• Do you have a fireplace you never use in your living room? You are probably using a lot or heat through the chimney, so make sure you plug it. There are different types of plugs you can purchase and even balloons you insert in the chimney and then inflate. You could also improvise a plug by stuffing a garbage bag with old pillows or blankets and forcing it up the chimney. However, don’t forget to remove the plug if you do decide to make a fire.
  • Use door snakes if you feel cold drafts entering your home.
  • Feel around electrical outlets for cold air, and use gasket covers if needed.

7. Have your furnace or boiler serviced

Don’t skip regular furnace maintenance services. Professionals will inspect every part of your heating system to make sure there aren’t any problems. This saves you money in the long term — a small problem can turn into a major one is it’s not caught and remedied promptly.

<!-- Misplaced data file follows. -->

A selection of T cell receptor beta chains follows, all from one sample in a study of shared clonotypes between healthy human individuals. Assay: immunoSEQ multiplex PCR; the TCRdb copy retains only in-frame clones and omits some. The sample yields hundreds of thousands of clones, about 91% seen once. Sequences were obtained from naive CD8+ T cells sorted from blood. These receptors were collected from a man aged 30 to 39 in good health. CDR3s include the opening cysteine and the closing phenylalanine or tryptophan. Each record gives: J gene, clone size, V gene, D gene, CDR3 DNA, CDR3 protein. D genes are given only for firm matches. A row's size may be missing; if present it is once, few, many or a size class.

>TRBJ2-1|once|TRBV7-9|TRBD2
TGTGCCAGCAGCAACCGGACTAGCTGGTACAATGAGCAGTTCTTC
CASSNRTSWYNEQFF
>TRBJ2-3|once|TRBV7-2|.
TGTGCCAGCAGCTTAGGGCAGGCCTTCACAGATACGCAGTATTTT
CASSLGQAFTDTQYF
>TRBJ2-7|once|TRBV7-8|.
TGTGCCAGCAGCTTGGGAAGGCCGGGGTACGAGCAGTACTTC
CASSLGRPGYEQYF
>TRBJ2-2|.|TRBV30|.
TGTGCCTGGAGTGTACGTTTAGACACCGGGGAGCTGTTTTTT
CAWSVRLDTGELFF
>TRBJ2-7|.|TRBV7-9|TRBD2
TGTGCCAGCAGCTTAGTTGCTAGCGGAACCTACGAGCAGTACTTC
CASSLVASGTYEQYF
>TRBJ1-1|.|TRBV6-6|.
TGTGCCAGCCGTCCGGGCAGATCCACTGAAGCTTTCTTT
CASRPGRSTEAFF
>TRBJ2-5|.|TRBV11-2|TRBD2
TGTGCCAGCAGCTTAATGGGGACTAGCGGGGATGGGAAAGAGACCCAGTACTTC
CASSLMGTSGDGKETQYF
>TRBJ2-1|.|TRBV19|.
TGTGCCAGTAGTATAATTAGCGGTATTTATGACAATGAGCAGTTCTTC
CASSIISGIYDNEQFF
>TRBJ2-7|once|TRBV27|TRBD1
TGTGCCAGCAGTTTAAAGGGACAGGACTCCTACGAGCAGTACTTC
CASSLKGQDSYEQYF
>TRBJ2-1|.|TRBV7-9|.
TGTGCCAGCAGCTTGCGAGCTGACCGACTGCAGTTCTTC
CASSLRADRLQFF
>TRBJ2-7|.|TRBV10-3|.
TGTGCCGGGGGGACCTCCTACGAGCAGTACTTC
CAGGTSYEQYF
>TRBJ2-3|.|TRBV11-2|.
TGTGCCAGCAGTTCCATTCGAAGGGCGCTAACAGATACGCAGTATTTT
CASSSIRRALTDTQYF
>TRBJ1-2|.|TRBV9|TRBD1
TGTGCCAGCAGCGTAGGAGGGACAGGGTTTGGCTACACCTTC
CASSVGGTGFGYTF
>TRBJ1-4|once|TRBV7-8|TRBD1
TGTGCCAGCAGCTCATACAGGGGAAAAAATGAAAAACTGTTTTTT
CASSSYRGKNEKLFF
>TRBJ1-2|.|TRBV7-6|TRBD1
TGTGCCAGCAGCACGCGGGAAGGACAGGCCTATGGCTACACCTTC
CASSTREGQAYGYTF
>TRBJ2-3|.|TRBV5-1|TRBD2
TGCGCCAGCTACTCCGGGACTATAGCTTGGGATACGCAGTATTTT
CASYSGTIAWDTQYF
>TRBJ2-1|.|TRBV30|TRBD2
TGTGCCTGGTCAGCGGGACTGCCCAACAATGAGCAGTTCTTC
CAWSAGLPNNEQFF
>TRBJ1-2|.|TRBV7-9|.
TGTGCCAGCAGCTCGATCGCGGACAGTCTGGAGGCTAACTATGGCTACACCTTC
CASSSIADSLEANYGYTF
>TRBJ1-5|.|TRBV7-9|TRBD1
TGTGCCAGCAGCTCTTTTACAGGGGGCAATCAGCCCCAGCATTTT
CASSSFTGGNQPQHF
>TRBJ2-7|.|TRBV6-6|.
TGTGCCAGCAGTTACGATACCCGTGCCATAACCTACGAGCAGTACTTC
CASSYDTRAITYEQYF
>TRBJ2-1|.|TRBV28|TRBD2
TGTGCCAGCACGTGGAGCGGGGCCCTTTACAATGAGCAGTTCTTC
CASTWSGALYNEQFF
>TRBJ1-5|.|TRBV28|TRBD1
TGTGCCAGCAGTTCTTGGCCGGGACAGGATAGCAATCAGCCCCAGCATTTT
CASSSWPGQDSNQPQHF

If you don’t have a programmable thermostat, or you’re not happy with the one you have, shop around to find a product that suits your needs. Setting lower temperatures during nighttime or in areas of the home you’re not using frequently helps you save a lot of money.


Maria Gatea is a real estate and lifestyle editor for Yardi with a background in Journalism and Communication. After covering business and finance-related topics as a freelance writer for 15 years, she is now focusing on researching and writing about the real estate industry. You may contact Maria via email.

Write A Comment